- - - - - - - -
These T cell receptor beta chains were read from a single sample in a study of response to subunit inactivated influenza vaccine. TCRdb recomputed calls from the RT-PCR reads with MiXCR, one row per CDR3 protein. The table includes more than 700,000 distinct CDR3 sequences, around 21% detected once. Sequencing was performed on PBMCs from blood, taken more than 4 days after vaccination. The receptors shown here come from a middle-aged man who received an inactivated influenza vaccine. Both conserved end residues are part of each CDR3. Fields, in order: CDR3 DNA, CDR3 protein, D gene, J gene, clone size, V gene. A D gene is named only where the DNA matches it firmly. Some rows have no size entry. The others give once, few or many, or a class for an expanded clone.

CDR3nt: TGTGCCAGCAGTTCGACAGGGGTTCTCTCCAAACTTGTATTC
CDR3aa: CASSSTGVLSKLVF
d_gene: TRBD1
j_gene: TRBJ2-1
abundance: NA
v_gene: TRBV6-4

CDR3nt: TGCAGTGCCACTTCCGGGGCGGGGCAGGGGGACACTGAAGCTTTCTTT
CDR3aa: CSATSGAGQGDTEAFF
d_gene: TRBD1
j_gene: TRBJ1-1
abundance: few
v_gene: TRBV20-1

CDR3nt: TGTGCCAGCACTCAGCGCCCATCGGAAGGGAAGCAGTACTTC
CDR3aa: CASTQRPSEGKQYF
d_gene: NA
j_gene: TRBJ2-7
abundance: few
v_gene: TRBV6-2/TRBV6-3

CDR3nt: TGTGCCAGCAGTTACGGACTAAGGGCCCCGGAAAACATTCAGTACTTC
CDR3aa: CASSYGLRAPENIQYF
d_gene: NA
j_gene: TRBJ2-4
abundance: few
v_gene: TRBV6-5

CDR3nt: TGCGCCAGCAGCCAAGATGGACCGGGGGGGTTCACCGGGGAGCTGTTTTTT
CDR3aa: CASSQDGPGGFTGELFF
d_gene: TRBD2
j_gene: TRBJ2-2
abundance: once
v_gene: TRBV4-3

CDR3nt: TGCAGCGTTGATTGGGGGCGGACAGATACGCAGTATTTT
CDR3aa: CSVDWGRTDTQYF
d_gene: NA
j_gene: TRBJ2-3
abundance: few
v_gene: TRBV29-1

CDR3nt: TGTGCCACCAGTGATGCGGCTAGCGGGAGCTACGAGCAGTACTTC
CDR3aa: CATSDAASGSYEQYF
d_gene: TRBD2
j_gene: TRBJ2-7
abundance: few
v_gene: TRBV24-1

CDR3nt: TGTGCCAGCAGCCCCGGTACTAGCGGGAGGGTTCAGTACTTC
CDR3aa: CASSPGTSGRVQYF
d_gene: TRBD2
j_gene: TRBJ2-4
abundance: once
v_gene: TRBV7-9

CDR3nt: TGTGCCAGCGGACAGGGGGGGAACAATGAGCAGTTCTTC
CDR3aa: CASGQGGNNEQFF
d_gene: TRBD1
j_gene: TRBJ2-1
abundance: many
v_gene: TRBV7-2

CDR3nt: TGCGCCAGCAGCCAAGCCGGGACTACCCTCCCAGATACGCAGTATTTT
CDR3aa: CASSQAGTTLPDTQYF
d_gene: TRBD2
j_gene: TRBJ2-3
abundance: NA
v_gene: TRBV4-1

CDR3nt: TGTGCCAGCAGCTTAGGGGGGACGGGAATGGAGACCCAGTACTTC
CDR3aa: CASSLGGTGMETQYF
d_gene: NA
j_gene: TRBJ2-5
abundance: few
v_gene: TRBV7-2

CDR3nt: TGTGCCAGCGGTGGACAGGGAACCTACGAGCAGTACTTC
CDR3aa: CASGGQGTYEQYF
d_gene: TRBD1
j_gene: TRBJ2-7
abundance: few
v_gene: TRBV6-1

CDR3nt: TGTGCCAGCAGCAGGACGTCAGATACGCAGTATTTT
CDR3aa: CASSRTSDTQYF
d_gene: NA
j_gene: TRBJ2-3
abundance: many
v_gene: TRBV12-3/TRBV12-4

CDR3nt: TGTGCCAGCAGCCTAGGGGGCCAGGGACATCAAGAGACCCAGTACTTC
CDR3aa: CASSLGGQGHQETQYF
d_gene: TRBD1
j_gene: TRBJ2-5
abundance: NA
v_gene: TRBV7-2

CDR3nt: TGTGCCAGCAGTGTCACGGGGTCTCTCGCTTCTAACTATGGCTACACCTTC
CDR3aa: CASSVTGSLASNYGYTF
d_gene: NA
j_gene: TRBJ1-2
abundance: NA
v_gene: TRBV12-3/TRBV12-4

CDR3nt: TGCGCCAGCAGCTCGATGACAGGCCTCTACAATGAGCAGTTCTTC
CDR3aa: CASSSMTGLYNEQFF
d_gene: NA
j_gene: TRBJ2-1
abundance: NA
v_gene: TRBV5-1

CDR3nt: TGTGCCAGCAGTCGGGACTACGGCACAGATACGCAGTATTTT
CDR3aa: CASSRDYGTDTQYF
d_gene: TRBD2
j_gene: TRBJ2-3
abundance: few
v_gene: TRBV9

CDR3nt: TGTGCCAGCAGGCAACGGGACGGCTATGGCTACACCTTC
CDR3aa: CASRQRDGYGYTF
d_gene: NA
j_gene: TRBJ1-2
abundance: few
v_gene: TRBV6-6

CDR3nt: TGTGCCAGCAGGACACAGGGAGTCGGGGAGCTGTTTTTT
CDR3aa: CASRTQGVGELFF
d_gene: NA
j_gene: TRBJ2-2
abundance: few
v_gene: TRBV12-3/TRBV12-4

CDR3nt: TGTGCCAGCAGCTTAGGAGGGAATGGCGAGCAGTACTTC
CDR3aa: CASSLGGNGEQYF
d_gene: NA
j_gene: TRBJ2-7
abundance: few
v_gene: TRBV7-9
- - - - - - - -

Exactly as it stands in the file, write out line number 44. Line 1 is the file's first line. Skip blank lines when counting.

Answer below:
CDR3nt: TGTGCCAGCAGCCCCGGTACTAGCGGGAGGGTTCAGTACTTC